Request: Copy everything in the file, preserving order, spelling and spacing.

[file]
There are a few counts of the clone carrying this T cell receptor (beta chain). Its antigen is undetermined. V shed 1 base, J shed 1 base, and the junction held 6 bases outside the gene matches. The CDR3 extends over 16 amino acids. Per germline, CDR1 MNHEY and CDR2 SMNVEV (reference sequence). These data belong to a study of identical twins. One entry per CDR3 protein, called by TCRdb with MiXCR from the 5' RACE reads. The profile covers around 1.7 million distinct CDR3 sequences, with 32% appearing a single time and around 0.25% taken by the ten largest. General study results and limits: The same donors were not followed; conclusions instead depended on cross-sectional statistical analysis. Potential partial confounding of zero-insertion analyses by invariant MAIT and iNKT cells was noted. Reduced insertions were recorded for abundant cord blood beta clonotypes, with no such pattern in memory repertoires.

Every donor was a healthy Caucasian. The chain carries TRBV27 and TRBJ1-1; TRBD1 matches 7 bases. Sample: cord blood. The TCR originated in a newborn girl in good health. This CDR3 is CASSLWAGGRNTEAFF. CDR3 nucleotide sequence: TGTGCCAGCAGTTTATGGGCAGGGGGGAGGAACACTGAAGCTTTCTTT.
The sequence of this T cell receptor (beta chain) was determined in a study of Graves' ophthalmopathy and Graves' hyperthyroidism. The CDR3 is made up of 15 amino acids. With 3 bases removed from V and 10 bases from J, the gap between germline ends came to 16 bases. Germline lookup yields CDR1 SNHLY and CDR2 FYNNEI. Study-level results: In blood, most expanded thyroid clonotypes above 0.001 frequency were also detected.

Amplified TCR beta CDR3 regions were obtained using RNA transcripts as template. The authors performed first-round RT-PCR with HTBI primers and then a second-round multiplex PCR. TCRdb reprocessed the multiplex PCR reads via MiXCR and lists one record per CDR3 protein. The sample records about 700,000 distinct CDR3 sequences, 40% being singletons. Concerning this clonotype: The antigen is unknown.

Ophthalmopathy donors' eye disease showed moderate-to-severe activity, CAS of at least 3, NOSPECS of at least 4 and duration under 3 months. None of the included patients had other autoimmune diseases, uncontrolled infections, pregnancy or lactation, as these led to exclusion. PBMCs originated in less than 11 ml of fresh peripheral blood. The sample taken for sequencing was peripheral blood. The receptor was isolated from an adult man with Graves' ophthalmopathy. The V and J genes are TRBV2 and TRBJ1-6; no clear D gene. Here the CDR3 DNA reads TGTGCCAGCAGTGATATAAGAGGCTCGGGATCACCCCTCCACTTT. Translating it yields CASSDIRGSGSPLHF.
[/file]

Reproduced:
There are a few counts of the clone carrying this T cell receptor (beta chain). Its antigen is undetermined. V shed 1 base, J shed 1 base, and the junction held 6 bases outside the gene matches. The CDR3 extends over 16 amino acids. Per germline, CDR1 MNHEY and CDR2 SMNVEV (reference sequence). These data belong to a study of identical twins. One entry per CDR3 protein, called by TCRdb with MiXCR from the 5' RACE reads. The profile covers around 1.7 million distinct CDR3 sequences, with 32% appearing a single time and around 0.25% taken by the ten largest. General study results and limits: The same donors were not followed; conclusions instead depended on cross-sectional statistical analysis. Potential partial confounding of zero-insertion analyses by invariant MAIT and iNKT cells was noted. Reduced insertions were recorded for abundant cord blood beta clonotypes, with no such pattern in memory repertoires.

Every donor was a healthy Caucasian. The chain carries TRBV27 and TRBJ1-1; TRBD1 matches 7 bases. Sample: cord blood. The TCR originated in a newborn girl in good health. This CDR3 is CASSLWAGGRNTEAFF. CDR3 nucleotide sequence: TGTGCCAGCAGTTTATGGGCAGGGGGGAGGAACACTGAAGCTTTCTTT.
The sequence of this T cell receptor (beta chain) was determined in a study of Graves' ophthalmopathy and Graves' hyperthyroidism. The CDR3 is made up of 15 amino acids. With 3 bases removed from V and 10 bases from J, the gap between germline ends came to 16 bases. Germline lookup yields CDR1 SNHLY and CDR2 FYNNEI. Study-level results: In blood, most expanded thyroid clonotypes above 0.001 frequency were also detected.

Amplified TCR beta CDR3 regions were obtained using RNA transcripts as template. The authors performed first-round RT-PCR with HTBI primers and then a second-round multiplex PCR. TCRdb reprocessed the multiplex PCR reads via MiXCR and lists one record per CDR3 protein. The sample records about 700,000 distinct CDR3 sequences, 40% being singletons. Concerning this clonotype: The antigen is unknown.

Ophthalmopathy donors' eye disease showed moderate-to-severe activity, CAS of at least 3, NOSPECS of at least 4 and duration under 3 months. None of the included patients had other autoimmune diseases, uncontrolled infections, pregnancy or lactation, as these led to exclusion. PBMCs originated in less than 11 ml of fresh peripheral blood. The sample taken for sequencing was peripheral blood. The receptor was isolated from an adult man with Graves' ophthalmopathy. The V and J genes are TRBV2 and TRBJ1-6; no clear D gene. Here the CDR3 DNA reads TGTGCCAGCAGTGATATAAGAGGCTCGGGATCACCCCTCCACTTT. Translating it yields CASSDIRGSGSPLHF.